On September 2, 2013, Wallace signed with the Green Bay Packers. He first played for the Packers on November 4, 2013 after an injury to the left shoulder of Aaron Rodgers in the first quarter of the Monday night game against the Chicago Bears. His first start for the Packers was on Sunday, November 10, 2013 against the Philadelphia Eagles. During the game's opening drive, Wallace suffered a season-ending groin injury and had to leave the game. He was replaced by quarterback Scott Tolzien, who made his first regular-season NFL appearance.
Seneca Wallace was the first ever African-American to start a game as quarterback for the Green Bay Packers.
In the summer of 2018, Wallace was the quarterback for Godspeed, a flag football team made of former professional American football players that participated in the American Flag Football League (AFFL). The team were crowned the champions of participating pro teams but lost in the final match to the amateur champion team.
The 2002 Colorado Buffaloes football team represented the University of Colorado at Boulder during the 2002 NCAA Division I-A football season. The team played their home games at Folsom Field in Boulder, Colorado. They participated in the Big 12 Conference in the North Division. They were coached by head coach Gary Barnett. Colorado played in the Big 12 Championship Game for the second time, but lost to Oklahoma.2002 Humanitarian Bowl
The 2002 edition to the Humanitarian Bowl was the 6th edition of the bowl game. It featured the Boise State Broncos and the Iowa State Cyclones.
Iowa State got on the board first after a 30-yard field goal from Adam Benike, taking a 3-0 lead. In the second quarter, Boise State's Brock Forsey scored from 4 yards out for Boise State to jump ahead 7-3. Iowa State quarterback Seneca Wallace threw a 6-yard touchdown pass to wide receiver Jamaul Montgomery, and Iowa State took a 10-7 lead to halftime.
In the third quarter, Brock Forsey gave Boise State the lead again, as he rumbled in from 2 yards out to place the Broncos in front 14-10. Quarterback Ryan Dinwiddie later scored on a 1-yard quarterback sneak to make it 21-10. In the fourth quarter, Brock Forsey added his third touchdown of the game, a 9 yarder, as Boise State built a 27-10 lead, and pulled away from Iowa State. Lane Danielson scored on a four-yard run making it 27-16, but Ryan Dinwiddie threw a 3-yard touchdown pass to Lou Fanucchi to cap the scoring, and give Boise State a 34-16 win.2002 Iowa State Cyclones football team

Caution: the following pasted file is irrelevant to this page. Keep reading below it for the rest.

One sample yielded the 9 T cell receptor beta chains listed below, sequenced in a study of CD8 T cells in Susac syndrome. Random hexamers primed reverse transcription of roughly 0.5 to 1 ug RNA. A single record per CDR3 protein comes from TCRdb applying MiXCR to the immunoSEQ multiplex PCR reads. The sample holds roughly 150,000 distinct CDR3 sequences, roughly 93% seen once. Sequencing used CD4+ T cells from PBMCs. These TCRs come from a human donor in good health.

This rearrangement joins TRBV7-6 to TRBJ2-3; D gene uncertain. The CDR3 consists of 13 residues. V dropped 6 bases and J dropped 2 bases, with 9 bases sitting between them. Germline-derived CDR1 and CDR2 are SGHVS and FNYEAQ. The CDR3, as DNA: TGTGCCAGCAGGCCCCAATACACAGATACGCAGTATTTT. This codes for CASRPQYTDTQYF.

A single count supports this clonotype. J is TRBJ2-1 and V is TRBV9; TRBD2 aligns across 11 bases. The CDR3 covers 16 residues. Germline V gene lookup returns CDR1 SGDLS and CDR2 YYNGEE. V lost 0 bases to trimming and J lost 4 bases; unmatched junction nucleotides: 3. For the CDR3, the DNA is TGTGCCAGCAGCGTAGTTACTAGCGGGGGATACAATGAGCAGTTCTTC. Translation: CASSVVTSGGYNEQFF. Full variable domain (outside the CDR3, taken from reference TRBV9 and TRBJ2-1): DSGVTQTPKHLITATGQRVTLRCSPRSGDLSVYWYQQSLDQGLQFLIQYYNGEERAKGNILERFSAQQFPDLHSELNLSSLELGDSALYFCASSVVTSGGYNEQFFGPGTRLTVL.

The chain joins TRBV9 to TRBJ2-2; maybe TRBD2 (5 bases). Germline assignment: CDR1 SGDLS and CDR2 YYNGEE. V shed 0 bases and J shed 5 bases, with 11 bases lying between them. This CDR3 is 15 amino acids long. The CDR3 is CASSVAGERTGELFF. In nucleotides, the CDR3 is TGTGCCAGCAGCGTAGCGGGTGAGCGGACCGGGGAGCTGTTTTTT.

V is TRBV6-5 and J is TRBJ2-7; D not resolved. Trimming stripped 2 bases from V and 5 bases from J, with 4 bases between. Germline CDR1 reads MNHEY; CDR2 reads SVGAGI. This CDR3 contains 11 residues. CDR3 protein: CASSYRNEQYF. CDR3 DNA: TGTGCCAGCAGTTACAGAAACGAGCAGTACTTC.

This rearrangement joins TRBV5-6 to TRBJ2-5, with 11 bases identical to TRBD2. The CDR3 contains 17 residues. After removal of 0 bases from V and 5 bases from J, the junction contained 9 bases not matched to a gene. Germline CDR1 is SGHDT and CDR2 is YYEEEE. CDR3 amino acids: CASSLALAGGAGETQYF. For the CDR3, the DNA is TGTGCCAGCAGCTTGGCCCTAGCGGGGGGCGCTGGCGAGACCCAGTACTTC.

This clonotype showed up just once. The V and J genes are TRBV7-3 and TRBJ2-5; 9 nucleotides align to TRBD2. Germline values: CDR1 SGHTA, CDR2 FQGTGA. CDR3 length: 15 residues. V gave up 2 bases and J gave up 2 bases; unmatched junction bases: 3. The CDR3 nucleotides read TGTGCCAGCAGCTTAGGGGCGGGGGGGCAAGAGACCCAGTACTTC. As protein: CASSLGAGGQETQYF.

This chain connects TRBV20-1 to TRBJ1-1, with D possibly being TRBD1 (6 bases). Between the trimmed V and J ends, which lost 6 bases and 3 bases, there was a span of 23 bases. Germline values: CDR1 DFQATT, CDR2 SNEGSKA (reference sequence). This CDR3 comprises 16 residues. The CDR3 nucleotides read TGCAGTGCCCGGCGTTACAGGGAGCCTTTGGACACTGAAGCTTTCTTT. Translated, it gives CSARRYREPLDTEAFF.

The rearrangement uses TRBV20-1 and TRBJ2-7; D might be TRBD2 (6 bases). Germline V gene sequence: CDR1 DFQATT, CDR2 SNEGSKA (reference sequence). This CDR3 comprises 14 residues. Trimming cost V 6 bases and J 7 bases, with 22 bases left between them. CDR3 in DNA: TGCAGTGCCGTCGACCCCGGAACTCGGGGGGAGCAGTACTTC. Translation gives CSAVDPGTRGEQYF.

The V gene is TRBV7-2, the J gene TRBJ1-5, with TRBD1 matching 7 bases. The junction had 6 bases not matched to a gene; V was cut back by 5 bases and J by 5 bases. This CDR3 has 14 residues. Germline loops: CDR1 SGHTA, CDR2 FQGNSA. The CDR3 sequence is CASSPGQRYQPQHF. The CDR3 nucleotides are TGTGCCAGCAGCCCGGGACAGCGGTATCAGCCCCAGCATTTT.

The 2002 Iowa State Cyclones football team represented the Iowa State University in the 2002 NCAA Division I-A football season. The team captains were Zach Butler, Jordan Carstens, Seneca Wallace, and Chris Whitaker. The Cyclones were quarterbacked by Seneca Wallace. Seneca is among many former Cyclones from the 2002 team to make it to the NFL. Others were Ellis Hobbs, Jordan Carstens, Jeremy Loyd. Iowa State would conclude its season by playing in the 2002 Humanitarian Bowl. It was Iowa State's third consecutive bowl appearance – the two previous bowls were the 2000 Insight.com Bowl and the 2001 Independence Bowl.2006 Seattle Seahawks season
The 2006 Seattle Seahawks season was the franchise's 31st season in the National Football League, The fifth season in Qwest Field and the eighth under head coach Mike Holmgren. The season began with the team attempting to improve on their 13–3 record from 2005, repeat as National Football Conference (NFC) champions, and return to the Super Bowl. The team, while winning their NFC West division, only advanced as far as the Divisional Round of the NFL playoffs, losing to eventual 2006 NFC champions Chicago Bears in overtime.2008 Seattle Seahawks season
The 2008 Seattle Seahawks season was the franchise's 33rd season in the National Football League, The seventh season in Qwest Field, and the tenth and final under head coach Mike Holmgren. The Seahawks' streak of four consecutive NFC West divisional championships was broken, as they fell to a 4–12 record and missed the playoffs for the first time since 2002. As he had announced back in January, the 2008 season was the final season for Mike Holmgren as the team's head coach.2010 Cleveland Browns season
The 2010 Cleveland Browns season was the team's 62nd season as a professional sports franchise and its 58th season as a member of the National Football League (NFL). The team failed to break the longest playoff appearance drought in franchise history, a current streak of eight seasons without reaching the playoffs. The team finished 5–11, matching its win total from the 2009 season and placed third in the AFC North. This season marked the first season under the leadership of team president Mike Holmgren and general manager Tom Heckert. It also marked the second season under head coach Eric Mangini. The Browns played all of their home games at Cleveland Browns Stadium in Cleveland, Ohio.Babe Parilli
Vito "Babe" Parilli (May 7, 1930 – July 15, 2017) was an American football player. He played quarterback for five seasons in the National Football League and three in the Canadian Football League in the 1950s, and then in the American Football League for all ten seasons in the 1960s.Bobby Thomason